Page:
Leading Article: A question of credibility

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The Independent Online
ONE assumption can, alas, be made with safety about the speech that the Chancellor of the Exchequer, Norman Lamont, will today deliver to the Conservative Party conference. It will not contain an announcement that the Bank of England is to be given its independence. As a result, the Government will have a continuing credibility problem with its economic policies.

Politicians would be less than human if they rushed to surrender power. Yet, even in the crudest of political terms, the Government would be wise to think further about the institutional lessons of the economic crisis. Never was there a more appropriate time for a shift of power from Whitehall to Threadneedle Street. The public is disillusioned with the effects of the politicians' attempts to bring down inflation, while the usually boundless self-confidence of the Treasury - a particularly secretive department - has been badly shaken.

The record shows that nations which have independent central banks - such as Germany and the United States - are better at achieving and maintaining low rates of inflation than are those in which politicians are expected to take the difficult, often politically damaging, decisions involved. How pleasant it would be for the Chancellor if he were able to rise in the House of Commons later this month and wash his hands of responsibility for tough measures imposed on the nation as an independent central bank struggled to defend the value of the currency. Critics of an independent central bank claim there is something inherently undemocratic about the idea of monetary policy no longer coming under political control. This is to confuse political control (which is undesirable) and political accountability (which is very desirable). The aim should be the maximum transparency in policy-making and in its execution.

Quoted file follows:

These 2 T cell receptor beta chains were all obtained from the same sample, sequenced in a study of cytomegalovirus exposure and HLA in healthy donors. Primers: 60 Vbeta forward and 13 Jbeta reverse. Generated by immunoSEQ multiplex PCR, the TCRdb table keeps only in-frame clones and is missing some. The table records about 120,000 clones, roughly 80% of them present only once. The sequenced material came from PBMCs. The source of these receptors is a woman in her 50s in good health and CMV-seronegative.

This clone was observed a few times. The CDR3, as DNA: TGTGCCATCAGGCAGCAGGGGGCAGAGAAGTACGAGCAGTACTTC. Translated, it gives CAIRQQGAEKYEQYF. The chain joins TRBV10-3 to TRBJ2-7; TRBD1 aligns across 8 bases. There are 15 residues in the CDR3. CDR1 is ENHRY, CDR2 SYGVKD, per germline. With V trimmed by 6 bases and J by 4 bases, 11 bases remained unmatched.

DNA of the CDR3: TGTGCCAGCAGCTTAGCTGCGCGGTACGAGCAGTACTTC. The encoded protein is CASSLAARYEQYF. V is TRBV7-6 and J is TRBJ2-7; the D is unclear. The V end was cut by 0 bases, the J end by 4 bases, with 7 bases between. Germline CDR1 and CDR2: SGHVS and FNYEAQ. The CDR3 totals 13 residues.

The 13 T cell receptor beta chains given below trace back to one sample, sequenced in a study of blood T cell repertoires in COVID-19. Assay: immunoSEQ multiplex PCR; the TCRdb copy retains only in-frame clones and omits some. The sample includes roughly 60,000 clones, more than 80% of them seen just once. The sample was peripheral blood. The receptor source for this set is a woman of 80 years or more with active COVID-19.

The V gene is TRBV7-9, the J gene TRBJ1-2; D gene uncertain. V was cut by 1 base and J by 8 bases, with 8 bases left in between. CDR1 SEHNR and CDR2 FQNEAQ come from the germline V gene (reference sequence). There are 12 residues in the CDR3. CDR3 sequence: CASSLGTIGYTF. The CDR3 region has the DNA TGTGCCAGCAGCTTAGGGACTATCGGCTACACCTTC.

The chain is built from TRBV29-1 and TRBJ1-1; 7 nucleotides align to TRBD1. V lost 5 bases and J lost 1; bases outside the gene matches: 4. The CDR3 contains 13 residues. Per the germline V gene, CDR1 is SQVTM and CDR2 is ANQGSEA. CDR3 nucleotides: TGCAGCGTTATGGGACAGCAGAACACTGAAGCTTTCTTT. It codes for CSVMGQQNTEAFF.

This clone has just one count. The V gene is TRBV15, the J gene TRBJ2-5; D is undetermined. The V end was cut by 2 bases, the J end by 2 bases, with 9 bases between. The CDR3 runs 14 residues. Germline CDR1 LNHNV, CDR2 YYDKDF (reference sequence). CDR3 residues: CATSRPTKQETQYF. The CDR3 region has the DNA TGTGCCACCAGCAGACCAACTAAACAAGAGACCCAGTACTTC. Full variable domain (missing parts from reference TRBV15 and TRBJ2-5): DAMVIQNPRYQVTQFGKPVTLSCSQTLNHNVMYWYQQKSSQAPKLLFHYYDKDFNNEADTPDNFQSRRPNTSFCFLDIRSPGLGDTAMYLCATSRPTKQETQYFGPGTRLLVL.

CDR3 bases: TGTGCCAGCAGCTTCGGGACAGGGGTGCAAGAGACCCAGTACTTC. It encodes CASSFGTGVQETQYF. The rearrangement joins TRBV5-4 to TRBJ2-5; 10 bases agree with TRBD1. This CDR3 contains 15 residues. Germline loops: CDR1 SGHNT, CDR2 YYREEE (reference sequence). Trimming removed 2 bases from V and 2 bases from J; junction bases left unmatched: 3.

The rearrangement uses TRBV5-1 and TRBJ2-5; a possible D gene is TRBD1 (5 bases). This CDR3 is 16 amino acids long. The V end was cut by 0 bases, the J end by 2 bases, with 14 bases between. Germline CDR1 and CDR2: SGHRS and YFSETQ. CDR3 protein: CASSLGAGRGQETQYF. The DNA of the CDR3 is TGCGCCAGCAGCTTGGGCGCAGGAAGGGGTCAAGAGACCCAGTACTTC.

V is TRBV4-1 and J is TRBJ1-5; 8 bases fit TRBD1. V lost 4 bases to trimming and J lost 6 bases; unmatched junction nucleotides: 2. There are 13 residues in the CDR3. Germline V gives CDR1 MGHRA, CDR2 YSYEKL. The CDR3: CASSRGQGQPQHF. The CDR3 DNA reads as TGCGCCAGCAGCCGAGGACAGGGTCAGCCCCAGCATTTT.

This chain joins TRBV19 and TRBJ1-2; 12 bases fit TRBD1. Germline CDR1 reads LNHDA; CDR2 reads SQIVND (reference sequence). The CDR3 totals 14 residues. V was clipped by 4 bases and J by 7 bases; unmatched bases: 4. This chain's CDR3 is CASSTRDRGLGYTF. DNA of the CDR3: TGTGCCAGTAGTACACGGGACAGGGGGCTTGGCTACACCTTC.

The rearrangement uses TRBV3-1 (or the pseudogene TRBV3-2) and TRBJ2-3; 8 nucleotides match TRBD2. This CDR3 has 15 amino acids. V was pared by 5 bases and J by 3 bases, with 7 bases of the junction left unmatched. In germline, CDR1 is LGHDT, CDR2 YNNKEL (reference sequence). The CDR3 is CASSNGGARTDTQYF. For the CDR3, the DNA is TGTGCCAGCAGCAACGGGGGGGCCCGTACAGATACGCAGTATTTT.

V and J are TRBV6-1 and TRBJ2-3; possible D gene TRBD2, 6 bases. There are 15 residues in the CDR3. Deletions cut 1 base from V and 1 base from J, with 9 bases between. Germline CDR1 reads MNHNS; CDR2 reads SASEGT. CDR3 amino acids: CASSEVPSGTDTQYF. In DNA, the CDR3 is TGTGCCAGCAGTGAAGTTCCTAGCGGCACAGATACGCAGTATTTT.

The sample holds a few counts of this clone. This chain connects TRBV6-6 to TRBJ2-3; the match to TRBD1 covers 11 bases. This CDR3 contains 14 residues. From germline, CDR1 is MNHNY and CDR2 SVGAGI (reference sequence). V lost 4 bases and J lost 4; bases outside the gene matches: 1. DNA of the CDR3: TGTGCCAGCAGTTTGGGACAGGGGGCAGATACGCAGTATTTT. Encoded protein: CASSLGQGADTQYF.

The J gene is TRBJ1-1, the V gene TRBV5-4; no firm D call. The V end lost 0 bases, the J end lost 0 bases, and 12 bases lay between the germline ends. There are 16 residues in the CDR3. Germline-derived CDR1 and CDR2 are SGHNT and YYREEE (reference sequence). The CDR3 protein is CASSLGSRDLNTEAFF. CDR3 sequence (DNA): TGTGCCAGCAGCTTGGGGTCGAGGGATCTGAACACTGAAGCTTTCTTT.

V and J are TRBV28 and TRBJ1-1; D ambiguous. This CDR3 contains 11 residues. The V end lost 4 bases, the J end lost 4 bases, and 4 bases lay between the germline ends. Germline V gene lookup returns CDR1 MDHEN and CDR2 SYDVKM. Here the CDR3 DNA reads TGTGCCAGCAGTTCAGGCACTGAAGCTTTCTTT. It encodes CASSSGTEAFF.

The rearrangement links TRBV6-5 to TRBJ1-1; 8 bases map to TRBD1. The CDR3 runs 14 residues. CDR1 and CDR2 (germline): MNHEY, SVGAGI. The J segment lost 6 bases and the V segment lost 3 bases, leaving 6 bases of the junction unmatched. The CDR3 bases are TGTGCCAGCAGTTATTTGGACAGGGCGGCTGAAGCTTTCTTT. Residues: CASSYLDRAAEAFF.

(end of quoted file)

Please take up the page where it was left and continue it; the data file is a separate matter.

The governor of an independent Bank of England could, for example, expect to be called regularly before the Commons select committee on the Treasury to be grilled on the basis of his policies and on their efficacy. Alan Greenspan, chairman of the US Federal Reserve Board (the nation's central bank), is regularly called to account for the board's actions by Congress.

The other lesson to be learnt from the US concerns the value of a multiplicity of analytic and executive bodies. In addition to the US Treasury, the Federal Reserve and the Office of Management and Budget - the body that controls public expenditure - there is an influential presidential Council of Economic Advisers and the Congressional Budget Office. Both the latter publish economic predictions and advice on policy. In addition, the Federal Reserve's open market committee, which has executive responsibility for monetary policy, publishes the minutes of its meetings within weeks.

If the Government remains obdurate in its refusal to liberate the Bank from political thraldom, the least Mr Lamont could do would be to create his own free-standing council of economic advisers and to formalise and publicise the decisions reached by that secretive circle of Treasury, Bank and Downing Street officals which is our equivalent of the Federal Reserve's open market committee. Decisions tested in open debate are ultimately more credible than those arrived at in secrecy and announced unexpectedly.

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